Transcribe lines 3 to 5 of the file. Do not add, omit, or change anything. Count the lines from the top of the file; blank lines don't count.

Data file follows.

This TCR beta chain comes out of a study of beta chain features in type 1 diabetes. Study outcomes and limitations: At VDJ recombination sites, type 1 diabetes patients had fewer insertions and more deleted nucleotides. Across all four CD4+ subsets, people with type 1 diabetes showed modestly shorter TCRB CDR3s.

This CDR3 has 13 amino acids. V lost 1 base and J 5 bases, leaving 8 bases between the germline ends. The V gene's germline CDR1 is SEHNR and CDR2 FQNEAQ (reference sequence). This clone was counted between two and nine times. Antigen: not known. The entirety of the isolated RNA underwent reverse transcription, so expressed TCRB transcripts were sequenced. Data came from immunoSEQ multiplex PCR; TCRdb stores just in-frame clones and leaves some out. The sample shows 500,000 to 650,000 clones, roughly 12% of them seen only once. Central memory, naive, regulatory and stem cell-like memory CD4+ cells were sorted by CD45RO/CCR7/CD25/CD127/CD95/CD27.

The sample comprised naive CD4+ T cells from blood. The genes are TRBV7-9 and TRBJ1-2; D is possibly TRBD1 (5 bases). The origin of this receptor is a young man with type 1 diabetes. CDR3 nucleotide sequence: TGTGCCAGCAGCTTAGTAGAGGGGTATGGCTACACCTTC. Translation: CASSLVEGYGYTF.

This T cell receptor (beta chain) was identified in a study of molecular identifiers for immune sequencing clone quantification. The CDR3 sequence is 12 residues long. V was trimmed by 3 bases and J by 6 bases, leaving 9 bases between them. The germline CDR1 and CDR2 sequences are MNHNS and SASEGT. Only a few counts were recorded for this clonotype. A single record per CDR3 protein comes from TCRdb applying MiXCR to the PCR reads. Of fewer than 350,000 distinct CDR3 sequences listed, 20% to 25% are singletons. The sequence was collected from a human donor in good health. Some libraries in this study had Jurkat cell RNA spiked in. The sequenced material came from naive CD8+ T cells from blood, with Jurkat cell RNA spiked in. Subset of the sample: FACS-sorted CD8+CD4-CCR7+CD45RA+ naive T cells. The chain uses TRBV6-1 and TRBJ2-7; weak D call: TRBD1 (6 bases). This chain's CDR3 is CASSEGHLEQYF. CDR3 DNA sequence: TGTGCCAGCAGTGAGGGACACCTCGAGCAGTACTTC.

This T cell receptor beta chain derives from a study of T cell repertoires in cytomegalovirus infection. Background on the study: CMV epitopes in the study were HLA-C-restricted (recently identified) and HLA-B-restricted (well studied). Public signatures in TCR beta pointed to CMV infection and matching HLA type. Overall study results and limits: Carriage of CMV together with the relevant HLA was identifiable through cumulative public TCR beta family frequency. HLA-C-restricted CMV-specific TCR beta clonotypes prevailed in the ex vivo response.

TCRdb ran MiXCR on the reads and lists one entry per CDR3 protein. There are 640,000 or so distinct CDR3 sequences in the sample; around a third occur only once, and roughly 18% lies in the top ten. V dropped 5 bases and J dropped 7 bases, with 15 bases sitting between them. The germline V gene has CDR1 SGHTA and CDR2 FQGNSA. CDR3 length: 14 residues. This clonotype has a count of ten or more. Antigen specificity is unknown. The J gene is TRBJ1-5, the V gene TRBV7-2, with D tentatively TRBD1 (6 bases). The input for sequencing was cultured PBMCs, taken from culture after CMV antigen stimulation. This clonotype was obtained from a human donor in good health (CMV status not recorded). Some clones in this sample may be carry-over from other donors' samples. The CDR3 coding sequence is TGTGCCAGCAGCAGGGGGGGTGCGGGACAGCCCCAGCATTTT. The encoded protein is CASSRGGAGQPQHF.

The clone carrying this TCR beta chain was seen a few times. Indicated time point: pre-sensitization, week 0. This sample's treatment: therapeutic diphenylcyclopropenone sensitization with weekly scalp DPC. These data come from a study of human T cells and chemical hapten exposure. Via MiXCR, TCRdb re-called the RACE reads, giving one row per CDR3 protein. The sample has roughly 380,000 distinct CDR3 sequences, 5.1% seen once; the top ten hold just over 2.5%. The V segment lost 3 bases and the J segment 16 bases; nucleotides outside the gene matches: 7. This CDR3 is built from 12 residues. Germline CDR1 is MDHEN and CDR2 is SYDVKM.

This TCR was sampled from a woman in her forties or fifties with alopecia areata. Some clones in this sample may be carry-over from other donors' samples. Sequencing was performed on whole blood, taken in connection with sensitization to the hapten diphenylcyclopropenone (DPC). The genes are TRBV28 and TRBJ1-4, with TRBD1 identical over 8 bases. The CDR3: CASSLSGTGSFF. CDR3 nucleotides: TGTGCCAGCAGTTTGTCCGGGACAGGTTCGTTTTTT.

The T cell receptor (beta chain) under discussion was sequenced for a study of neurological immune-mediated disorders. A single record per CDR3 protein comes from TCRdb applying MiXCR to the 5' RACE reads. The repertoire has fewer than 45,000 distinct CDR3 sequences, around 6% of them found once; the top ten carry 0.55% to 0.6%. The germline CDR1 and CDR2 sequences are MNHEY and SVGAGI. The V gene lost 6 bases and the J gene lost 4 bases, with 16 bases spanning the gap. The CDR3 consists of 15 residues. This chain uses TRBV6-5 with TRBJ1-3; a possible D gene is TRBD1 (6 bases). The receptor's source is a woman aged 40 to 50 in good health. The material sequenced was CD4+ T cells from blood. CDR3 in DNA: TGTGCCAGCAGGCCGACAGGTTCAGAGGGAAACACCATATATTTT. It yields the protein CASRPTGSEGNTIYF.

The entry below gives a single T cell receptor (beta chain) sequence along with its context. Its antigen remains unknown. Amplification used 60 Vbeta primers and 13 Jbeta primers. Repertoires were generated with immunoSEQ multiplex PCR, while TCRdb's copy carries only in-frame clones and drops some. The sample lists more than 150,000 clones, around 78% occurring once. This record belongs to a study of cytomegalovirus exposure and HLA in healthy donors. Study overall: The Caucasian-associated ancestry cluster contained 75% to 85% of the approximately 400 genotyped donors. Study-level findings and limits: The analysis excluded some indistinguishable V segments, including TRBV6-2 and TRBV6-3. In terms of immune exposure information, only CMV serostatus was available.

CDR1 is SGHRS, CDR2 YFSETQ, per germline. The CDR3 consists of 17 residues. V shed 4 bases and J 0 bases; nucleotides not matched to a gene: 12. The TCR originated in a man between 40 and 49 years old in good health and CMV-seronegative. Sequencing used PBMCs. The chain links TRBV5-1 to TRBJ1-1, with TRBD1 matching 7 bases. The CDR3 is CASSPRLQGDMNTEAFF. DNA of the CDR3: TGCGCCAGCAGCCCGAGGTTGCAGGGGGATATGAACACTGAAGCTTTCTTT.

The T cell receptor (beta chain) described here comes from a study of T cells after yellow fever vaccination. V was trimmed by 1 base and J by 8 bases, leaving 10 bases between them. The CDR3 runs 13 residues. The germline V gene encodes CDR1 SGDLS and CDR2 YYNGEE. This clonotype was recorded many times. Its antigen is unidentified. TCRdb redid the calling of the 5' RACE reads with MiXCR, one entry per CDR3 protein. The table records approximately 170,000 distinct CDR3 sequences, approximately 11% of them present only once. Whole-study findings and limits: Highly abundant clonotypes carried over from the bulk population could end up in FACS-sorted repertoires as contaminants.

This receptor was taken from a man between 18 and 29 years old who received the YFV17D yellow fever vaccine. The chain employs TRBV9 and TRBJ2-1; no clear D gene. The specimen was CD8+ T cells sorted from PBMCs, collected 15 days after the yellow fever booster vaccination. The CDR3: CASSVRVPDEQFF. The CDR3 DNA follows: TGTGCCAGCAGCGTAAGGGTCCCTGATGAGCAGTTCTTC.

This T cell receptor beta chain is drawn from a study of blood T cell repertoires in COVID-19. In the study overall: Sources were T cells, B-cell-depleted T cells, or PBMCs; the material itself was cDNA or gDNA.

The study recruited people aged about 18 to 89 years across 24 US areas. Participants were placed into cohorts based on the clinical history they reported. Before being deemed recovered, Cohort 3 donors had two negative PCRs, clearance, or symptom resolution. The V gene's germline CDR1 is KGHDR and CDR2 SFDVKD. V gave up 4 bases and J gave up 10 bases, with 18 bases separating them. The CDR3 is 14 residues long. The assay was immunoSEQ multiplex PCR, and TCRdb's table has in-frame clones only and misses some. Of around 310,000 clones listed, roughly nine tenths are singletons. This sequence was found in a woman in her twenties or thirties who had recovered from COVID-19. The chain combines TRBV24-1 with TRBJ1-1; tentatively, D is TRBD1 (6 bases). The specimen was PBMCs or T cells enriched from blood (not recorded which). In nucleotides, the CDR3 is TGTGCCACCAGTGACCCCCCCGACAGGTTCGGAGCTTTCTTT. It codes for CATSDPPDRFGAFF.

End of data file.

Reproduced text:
The sample comprised naive CD4+ T cells from blood. The genes are TRBV7-9 and TRBJ1-2; D is possibly TRBD1 (5 bases). The origin of this receptor is a young man with type 1 diabetes. CDR3 nucleotide sequence: TGTGCCAGCAGCTTAGTAGAGGGGTATGGCTACACCTTC. Translation: CASSLVEGYGYTF.

This T cell receptor (beta chain) was identified in a study of molecular identifiers for immune sequencing clone quantification. The CDR3 sequence is 12 residues long. V was trimmed by 3 bases and J by 6 bases, leaving 9 bases between them. The germline CDR1 and CDR2 sequences are MNHNS and SASEGT. Only a few counts were recorded for this clonotype. A single record per CDR3 protein comes from TCRdb applying MiXCR to the PCR reads. Of fewer than 350,000 distinct CDR3 sequences listed, 20% to 25% are singletons. The sequence was collected from a human donor in good health. Some libraries in this study had Jurkat cell RNA spiked in. The sequenced material came from naive CD8+ T cells from blood, with Jurkat cell RNA spiked in. Subset of the sample: FACS-sorted CD8+CD4-CCR7+CD45RA+ naive T cells. The chain uses TRBV6-1 and TRBJ2-7; weak D call: TRBD1 (6 bases). This chain's CDR3 is CASSEGHLEQYF. CDR3 DNA sequence: TGTGCCAGCAGTGAGGGACACCTCGAGCAGTACTTC.

This T cell receptor beta chain derives from a study of T cell repertoires in cytomegalovirus infection. Background on the study: CMV epitopes in the study were HLA-C-restricted (recently identified) and HLA-B-restricted (well studied). Public signatures in TCR beta pointed to CMV infection and matching HLA type. Overall study results and limits: Carriage of CMV together with the relevant HLA was identifiable through cumulative public TCR beta family frequency. HLA-C-restricted CMV-specific TCR beta clonotypes prevailed in the ex vivo response.